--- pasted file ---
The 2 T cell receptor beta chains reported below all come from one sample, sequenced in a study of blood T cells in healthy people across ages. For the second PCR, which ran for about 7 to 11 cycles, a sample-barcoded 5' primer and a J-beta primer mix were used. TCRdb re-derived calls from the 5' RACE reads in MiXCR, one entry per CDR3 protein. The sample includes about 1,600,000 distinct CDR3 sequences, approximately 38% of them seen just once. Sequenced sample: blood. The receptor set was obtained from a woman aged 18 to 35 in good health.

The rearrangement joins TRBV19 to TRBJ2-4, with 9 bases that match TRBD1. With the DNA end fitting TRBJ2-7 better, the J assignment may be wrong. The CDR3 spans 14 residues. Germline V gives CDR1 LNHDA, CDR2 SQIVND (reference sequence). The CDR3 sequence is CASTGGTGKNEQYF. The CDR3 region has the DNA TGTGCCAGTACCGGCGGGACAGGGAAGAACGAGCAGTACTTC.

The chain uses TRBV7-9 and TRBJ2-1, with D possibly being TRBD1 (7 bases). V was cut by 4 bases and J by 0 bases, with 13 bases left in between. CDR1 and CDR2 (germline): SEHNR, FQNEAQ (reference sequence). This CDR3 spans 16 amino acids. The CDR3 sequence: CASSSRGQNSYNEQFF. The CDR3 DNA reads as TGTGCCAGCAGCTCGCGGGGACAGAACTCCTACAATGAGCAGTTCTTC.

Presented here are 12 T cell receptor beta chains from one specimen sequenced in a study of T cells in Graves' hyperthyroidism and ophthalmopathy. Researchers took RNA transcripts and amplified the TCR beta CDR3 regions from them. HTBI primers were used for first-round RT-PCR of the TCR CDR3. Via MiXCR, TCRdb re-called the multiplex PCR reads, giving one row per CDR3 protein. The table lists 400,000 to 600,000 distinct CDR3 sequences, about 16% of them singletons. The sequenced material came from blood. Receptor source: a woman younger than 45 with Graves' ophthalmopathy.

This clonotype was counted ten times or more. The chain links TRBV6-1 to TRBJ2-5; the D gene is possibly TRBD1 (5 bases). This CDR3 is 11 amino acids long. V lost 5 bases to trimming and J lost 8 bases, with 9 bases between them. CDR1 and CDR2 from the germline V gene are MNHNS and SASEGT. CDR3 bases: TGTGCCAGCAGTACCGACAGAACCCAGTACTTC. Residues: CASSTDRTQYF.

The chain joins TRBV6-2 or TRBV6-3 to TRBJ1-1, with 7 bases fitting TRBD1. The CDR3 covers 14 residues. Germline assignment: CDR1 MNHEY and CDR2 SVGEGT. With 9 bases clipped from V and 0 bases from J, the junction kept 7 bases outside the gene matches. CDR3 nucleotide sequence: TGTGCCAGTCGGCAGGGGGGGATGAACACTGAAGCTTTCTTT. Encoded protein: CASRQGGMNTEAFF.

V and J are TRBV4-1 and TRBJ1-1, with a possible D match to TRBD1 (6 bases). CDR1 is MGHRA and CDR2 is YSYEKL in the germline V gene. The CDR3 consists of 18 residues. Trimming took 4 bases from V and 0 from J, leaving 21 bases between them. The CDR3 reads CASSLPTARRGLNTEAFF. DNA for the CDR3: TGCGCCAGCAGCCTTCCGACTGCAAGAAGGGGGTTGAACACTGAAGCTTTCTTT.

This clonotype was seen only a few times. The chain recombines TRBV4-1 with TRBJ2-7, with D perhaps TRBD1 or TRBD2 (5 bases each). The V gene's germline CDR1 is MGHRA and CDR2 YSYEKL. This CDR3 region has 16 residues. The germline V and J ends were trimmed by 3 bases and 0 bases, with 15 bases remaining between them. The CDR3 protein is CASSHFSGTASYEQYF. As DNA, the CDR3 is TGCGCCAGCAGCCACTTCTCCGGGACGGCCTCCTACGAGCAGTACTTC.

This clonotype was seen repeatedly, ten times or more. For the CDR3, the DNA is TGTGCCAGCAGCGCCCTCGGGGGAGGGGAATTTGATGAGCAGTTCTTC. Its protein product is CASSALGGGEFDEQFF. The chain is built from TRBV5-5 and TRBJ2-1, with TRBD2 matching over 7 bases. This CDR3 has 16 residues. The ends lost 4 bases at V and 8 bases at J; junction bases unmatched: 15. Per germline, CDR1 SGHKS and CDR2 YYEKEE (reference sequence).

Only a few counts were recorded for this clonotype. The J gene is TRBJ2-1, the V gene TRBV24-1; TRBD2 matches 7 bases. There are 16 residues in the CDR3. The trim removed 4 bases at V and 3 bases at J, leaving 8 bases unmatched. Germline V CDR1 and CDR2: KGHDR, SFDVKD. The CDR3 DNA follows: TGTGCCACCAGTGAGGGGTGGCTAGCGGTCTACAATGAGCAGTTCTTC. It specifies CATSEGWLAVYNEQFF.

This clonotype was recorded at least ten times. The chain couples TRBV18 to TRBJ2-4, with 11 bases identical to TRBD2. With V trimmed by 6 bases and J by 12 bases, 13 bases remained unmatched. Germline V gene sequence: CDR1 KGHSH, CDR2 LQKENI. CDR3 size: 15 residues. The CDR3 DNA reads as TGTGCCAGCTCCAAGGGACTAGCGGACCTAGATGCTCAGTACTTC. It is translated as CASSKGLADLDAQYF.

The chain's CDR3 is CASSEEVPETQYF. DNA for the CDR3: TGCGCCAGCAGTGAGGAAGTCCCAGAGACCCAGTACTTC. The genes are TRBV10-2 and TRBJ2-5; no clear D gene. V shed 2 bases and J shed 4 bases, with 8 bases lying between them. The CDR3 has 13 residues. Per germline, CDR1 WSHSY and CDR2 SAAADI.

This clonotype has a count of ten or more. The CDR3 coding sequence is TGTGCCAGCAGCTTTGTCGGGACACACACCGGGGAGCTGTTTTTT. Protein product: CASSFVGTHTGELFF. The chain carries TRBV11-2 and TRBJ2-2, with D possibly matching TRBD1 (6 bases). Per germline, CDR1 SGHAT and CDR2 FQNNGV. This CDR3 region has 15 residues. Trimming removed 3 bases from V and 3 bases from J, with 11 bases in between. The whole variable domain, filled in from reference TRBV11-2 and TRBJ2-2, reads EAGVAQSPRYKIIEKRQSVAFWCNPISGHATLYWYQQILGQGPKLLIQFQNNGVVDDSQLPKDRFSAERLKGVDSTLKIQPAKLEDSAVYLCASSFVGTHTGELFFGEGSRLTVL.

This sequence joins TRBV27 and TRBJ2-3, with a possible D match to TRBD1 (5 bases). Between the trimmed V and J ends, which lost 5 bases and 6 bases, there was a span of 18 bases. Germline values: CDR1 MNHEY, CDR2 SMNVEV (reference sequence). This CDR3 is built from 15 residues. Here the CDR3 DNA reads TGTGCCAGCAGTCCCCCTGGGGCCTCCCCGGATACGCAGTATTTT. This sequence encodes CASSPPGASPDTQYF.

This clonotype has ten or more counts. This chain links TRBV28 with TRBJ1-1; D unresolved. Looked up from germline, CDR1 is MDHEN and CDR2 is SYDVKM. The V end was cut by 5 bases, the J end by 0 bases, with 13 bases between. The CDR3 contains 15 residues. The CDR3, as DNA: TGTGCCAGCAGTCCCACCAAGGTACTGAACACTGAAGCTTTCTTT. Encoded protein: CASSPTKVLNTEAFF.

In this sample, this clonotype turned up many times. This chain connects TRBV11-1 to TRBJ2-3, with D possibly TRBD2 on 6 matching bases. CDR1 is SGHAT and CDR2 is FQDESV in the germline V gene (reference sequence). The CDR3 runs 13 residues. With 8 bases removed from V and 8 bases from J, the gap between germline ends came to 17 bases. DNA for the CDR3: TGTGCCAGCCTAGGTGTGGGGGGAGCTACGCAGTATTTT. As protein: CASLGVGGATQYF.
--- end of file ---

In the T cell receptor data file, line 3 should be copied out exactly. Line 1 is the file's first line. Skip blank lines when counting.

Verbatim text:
The chain uses TRBV7-9 and TRBJ2-1, with D possibly being TRBD1 (7 bases). V was cut by 4 bases and J by 0 bases, with 13 bases left in between. CDR1 and CDR2 (germline): SEHNR, FQNEAQ (reference sequence). This CDR3 spans 16 amino acids. The CDR3 sequence: CASSSRGQNSYNEQFF. The CDR3 DNA reads as TGTGCCAGCAGCTCGCGGGGACAGAACTCCTACAATGAGCAGTTCTTC.